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Unformatted text preview: CHAPTER 5 Audit Evidence and Documentation Review Questions 5-1 Audit risk is the possibility that the auditors may unknowingly fail to appropriately modify their opinion on financial statements that are materially misstated. It is composed of the possibility that (1) a material misstatement in an assertion about an account has occurred (inherent risk and control risk), and (2) the auditors do not detect the misstatement (detection risk). Detection risk is this second component, the risk that the auditors' procedures will lead them to conclude that a material misstatement does not exist in an assertion when in fact such misstatement does exist. All other factors held constant, audit risk increases with increases in detection risk. 5-2 Inherent risk refers to the possibility of a material misstatement occurring in an assertion assuming no related internal controls. Accordingly, since it exists independently of the auditor, auditors cannot "reduce" inherent risk. Rather, they gather evidence that allows them to make an accurate assessment of the existing inherent risk. 5-3 Routine transactions involve recurring financial activities recorded in the accounting records in the normal course of business. Examples include sales transactions, purchase transactions, cash disbursements, cash receipts, and payroll transactions. Nonroutine transactions involve activities that occur only periodically. Examples include taking physical inventories, calculating depreciation, and consolidating financial results. Estimation transactions are financial reporting activities that involve creating an accounting estimate. Examples include estimating the allowance for uncollectible accounts, estimating warranty reserves, and assessing assets for impairment. 5-4 Because inherent risk and control risk are a result of characteristics of the client and its internal, auditors assess them. Because detection risk is a function of the effectiveness of the audit procedures used to gather evidence, it is restricted to the appropriate level based on the scope of procedures performed. 5-5 The sufficiency of audit evidence is a matter of judgment on every audit, because there are no firm guidelines on the quantity of evidence necessary in a specific audit. The strength of the client's internal control, the inherent risk of the audit, the levels of materiality for the audit, and the existence of related-party transactions are among the factors influencing the auditors' judgment on the sufficiency of audit evidence. In addition, the quantity of evidence needed to support the auditors' opinion varies inversely with the quality of the available evidence. To be competent , evidence must be both valid and relevant. The competence of audit evidence depends on its source, rather than wholly on the judgment of the auditors. For example, documentary evidence created outside the client organization and transmitted directly to the auditors is normally of higher quality than documentary evidence created and held within the client organization.than documentary evidence created and held within the client organization....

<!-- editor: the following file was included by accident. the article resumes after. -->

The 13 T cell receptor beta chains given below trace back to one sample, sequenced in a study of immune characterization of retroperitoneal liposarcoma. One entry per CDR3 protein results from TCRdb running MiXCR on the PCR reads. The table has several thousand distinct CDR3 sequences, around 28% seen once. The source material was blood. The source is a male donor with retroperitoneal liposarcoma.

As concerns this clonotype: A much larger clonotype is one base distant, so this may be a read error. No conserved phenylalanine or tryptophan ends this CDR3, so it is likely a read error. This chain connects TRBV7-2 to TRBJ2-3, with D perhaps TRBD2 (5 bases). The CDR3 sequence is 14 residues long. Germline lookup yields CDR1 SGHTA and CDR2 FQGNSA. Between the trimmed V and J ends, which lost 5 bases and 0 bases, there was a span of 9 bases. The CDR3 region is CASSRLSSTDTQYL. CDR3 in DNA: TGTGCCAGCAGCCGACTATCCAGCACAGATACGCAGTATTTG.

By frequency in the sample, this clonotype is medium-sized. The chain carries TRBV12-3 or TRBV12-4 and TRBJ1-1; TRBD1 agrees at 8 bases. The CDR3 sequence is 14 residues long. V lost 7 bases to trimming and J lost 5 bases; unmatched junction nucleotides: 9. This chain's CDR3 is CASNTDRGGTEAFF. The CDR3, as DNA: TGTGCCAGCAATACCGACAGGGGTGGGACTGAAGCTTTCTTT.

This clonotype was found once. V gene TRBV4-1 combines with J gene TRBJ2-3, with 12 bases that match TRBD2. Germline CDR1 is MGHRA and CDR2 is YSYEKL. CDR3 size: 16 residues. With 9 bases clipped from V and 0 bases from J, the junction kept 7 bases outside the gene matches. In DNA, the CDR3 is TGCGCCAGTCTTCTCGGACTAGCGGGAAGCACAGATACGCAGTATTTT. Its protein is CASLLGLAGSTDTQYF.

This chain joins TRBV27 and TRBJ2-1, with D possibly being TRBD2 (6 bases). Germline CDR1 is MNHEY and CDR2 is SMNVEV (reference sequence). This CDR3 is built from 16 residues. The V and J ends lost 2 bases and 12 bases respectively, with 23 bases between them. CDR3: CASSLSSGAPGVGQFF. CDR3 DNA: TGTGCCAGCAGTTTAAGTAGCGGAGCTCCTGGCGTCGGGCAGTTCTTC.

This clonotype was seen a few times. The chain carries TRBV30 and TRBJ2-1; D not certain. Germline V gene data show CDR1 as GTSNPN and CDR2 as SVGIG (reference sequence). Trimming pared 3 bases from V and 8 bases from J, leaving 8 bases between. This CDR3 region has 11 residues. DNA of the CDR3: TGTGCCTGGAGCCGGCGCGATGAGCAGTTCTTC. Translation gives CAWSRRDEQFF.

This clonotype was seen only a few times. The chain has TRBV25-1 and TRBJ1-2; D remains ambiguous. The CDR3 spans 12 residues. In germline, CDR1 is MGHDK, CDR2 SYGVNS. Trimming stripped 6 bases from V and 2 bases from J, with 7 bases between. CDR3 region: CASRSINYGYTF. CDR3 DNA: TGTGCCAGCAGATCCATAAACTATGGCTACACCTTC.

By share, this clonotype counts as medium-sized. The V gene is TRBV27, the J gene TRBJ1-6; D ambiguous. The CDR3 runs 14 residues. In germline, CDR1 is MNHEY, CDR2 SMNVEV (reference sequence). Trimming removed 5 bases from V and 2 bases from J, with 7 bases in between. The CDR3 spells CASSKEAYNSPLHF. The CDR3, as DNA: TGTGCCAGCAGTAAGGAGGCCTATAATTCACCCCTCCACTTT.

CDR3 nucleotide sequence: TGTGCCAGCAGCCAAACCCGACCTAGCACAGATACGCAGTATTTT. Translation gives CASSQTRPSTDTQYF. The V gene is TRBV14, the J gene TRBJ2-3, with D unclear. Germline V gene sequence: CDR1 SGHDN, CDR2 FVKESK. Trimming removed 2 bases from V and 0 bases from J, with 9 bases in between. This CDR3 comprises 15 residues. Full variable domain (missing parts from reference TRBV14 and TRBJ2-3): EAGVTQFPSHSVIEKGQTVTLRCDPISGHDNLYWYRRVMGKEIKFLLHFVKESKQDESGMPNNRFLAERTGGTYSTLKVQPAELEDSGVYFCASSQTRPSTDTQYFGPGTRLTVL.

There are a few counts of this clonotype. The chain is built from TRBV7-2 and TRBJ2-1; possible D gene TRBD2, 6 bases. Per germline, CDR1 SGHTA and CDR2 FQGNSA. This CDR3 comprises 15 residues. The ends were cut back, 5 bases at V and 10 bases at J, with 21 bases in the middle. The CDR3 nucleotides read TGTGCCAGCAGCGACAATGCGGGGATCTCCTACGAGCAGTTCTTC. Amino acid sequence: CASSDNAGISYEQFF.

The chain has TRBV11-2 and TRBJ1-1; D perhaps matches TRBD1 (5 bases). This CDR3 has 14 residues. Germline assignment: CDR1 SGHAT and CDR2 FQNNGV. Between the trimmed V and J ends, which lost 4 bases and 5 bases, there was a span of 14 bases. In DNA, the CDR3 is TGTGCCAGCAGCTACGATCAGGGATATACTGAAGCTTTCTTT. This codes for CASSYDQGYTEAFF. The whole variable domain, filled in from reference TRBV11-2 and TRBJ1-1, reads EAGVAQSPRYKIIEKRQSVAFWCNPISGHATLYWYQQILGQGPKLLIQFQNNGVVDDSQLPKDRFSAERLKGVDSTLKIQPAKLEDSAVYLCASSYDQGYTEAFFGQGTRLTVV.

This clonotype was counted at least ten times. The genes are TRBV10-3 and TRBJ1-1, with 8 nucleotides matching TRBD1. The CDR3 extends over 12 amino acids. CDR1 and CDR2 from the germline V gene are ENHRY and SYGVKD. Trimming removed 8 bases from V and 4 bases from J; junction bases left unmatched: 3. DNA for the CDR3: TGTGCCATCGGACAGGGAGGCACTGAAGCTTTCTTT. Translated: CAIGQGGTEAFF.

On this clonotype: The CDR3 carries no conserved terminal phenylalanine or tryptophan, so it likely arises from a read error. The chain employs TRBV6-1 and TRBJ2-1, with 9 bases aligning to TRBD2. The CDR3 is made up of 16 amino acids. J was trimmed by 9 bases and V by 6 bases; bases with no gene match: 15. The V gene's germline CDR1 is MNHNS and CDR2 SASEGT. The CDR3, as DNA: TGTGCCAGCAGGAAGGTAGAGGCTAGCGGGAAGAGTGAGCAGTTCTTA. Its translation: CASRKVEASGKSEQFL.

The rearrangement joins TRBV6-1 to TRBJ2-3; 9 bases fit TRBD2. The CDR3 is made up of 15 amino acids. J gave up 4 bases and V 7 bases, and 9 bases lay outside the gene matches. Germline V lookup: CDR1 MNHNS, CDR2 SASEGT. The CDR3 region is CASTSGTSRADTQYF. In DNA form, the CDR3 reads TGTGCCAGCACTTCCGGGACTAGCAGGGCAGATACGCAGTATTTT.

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- Spring '08